The liver serves a central role in iron storage and functions as the main site of synthesis of iron transport proteins. Hepcidin, the principal iron regulatory hormone, is produced in hepatocytes34 and is secreted into circulation, wherein it binds ferroportin in macrophages and enterocytes, inducing internalization and degradation of ferroportin and inhibiting iron export.35 Excess iron or inflammation triggers increased hepcidin expression,36 resulting in decreased enterocyte iron absorption and reduced iron release from macrophages. Increased hepcidin expression has been implicated in anemia of inflammation,37 whereas decreased hepcidin expression plays an important role in hemochromatosis.38
Iron overload associated with spur cell hemolytic anemia is common in advanced cirrhosis, occurring through several mechanisms.39 Prohepcidin expression is reduced in proportion to the severity of liver disease,40 leading to decreased hepcidin levels and increased iron absorption. Spur cell hemolytic anemia is caused by a combination of altered red blood cell (RBC) membrane composition, oxidative damage, decreased RBC membrane fluidity that leads to decreased RBC survival, and hemolytic anemia41 and further contributes to increased iron absorption and hepatic iron loading.42 Experimentally, the iron status is a major determinant of the platelet response to EPO. Compared to animals with depletion of iron stores, animals with iron overloading show a more pronounced degree of thrombocytopenia due to competition between erythroid and megakaryocytic development pathways of stem cells in the absence of the protection afforded by iron deficiency.33
Cirrhotic patients are exposed to a plethora of drugs that have the potential to cause drug-induced thrombocytopenia (DITP) through multiple mechanisms that include both direct bone marrow suppression and immunological platelet destruction. Examples of medications commonly prescribed to the cirrhotic patient and that are associated with impaired thrombopoiesis include azathioprine, antibiotics, and interferon (IFN).
Azathioprine is a purine antimetabolite used as an immunosuppressive agent to treat a range of autoimmune disorders, including chronic autoimmune hepatitis. Its mechanism of action in blocking purine synthesis hinders proliferation of several cell lines, with its most pronounced effect being on lymphocytes. The most common, but often serious, side effect of this agent is bone marrow suppression, an effect that is dose dependent. Although only 5% of patients taking azathioprine show bone marrow toxicity, which can include thrombocytopenia in up to 2%,43 effective therapy is frequently not possible in cirrhotic patients with baseline thrombocytopenia. Beta-lactam antibiotics and fluoroquinolones have also been proposed as potential causes of thrombocytopenia, acting through bone marrow suppression.44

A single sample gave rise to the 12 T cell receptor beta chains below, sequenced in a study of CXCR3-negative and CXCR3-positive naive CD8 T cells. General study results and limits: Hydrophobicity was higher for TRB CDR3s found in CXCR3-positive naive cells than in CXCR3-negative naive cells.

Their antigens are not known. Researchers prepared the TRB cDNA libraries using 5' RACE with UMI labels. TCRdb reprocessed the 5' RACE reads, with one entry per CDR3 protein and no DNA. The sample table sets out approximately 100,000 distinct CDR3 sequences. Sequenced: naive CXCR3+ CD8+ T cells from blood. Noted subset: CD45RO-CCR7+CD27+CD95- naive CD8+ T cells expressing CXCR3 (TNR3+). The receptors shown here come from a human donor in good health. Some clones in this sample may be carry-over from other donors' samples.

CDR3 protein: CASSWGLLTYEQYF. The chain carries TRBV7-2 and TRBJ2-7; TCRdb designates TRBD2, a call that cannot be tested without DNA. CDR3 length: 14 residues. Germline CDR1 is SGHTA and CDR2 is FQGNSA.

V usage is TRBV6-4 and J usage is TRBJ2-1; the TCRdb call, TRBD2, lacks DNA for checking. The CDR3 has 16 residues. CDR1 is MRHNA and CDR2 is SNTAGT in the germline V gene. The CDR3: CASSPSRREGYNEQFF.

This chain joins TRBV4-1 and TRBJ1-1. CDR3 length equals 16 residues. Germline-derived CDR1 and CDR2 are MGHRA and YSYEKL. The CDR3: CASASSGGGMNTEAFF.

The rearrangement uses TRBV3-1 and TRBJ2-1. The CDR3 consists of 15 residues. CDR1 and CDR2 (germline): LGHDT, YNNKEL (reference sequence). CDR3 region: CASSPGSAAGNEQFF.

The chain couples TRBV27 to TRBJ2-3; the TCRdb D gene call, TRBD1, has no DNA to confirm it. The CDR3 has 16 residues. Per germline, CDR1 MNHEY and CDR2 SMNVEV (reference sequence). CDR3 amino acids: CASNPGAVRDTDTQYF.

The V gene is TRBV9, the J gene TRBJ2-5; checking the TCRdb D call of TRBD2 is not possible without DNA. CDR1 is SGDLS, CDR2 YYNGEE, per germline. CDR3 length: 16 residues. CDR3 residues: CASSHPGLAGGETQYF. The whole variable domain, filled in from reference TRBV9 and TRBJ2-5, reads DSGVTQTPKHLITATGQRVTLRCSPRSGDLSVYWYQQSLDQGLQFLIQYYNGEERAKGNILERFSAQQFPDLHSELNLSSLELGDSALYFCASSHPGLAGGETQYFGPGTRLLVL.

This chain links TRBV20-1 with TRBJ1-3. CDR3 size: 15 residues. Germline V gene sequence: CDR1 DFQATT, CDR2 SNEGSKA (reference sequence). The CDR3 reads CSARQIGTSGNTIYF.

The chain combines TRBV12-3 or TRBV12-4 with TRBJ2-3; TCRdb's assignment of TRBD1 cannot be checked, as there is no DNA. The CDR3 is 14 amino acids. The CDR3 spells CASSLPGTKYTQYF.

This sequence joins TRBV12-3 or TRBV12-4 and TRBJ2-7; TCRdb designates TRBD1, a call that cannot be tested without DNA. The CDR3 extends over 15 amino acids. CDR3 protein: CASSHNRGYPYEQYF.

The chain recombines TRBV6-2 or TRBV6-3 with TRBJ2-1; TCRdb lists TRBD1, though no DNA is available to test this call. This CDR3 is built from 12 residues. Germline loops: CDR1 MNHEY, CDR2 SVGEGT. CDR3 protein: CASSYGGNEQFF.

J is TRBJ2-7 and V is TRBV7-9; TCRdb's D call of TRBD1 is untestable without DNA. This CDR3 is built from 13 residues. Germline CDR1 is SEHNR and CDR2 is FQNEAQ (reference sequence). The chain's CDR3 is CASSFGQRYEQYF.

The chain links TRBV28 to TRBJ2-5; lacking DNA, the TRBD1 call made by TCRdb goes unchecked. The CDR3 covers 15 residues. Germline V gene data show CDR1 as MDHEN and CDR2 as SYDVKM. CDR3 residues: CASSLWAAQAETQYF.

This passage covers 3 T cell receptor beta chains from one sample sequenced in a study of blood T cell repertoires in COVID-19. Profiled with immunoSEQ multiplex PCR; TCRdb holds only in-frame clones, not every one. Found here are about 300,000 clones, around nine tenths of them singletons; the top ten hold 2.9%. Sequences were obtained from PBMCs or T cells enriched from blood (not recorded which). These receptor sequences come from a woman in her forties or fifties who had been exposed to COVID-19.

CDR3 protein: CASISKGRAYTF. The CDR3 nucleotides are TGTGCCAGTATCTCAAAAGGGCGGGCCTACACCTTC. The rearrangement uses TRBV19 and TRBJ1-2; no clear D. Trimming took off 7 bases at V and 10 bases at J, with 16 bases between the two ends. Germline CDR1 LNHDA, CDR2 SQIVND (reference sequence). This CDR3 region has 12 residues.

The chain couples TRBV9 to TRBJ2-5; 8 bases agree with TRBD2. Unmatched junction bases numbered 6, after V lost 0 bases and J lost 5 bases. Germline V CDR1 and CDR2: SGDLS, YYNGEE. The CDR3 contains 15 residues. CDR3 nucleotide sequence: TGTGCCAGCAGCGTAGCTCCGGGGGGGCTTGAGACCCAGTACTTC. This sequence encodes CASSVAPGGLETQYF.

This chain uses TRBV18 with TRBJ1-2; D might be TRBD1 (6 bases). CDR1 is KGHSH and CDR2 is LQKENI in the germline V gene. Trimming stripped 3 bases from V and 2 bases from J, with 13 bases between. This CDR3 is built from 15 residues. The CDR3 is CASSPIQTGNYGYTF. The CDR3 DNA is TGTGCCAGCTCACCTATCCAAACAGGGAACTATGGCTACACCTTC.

IFN-based therapies were until recently the standard of care for patients with chronic hepatitis C. Because dose-dependent thrombocytopenia is a frequent side effect of IFN, baseline thrombocytopenia in cirrhotic patients frequently prevented them from receiving effective therapy. IFN-induced bone marrow toxicity and resultant cytopenias were a common reason for treatment discontinuation or cessation.45 The mechanism for the development of IFN-induced thrombocytopenia is multifactorial and includes direct impairment of late-stage megakaryocytopoiesis46 and altered TPO levels. IFN inhibits the expression of transcription factors regulating late-stage megakaryocytopoiesis and impairs thrombopoiesis by preventing cytoplasmic maturation of megakaryocytes and preventing platelet production.46 It is also associated with both a blunted TPO response to thrombocytopenia and a direct reduction in TPO levels.47 Patients with advanced liver disease especially lack an appropriate compensatory increase in TPO in response to thrombocytopenia.47
Historically, thrombocytopenia in cirrhosis was attributed to increased pooling of platelets in an enlarged spleen.6 The term hypersplenism was first used in 1909 to describe the presence of splenomegaly in patients with hemolytic anemia. The concept subsequently evolved to describe a distinct clinical syndrome of splenic hyperactivity associated with splenomegaly, a reduction in one or more peripheral cell types, an appropriately proliferative bone marrow response, and potential for reversal with splenectomy.48 Congestive splenomegaly develops as a result of portal hypertension and is characterized by a redistribution of blood flow and platelets from the circulating pool to the splenic pool.49 As a result, splenomegaly leads to thrombocytopenia by sequestration, and there is an inverse relationship between spleen size and platelet count.18 Because the sequestrated platelets are still capable of removing TPO from the circulation, they further contribute to the development of thrombocytopenia by lowering TPO levels.50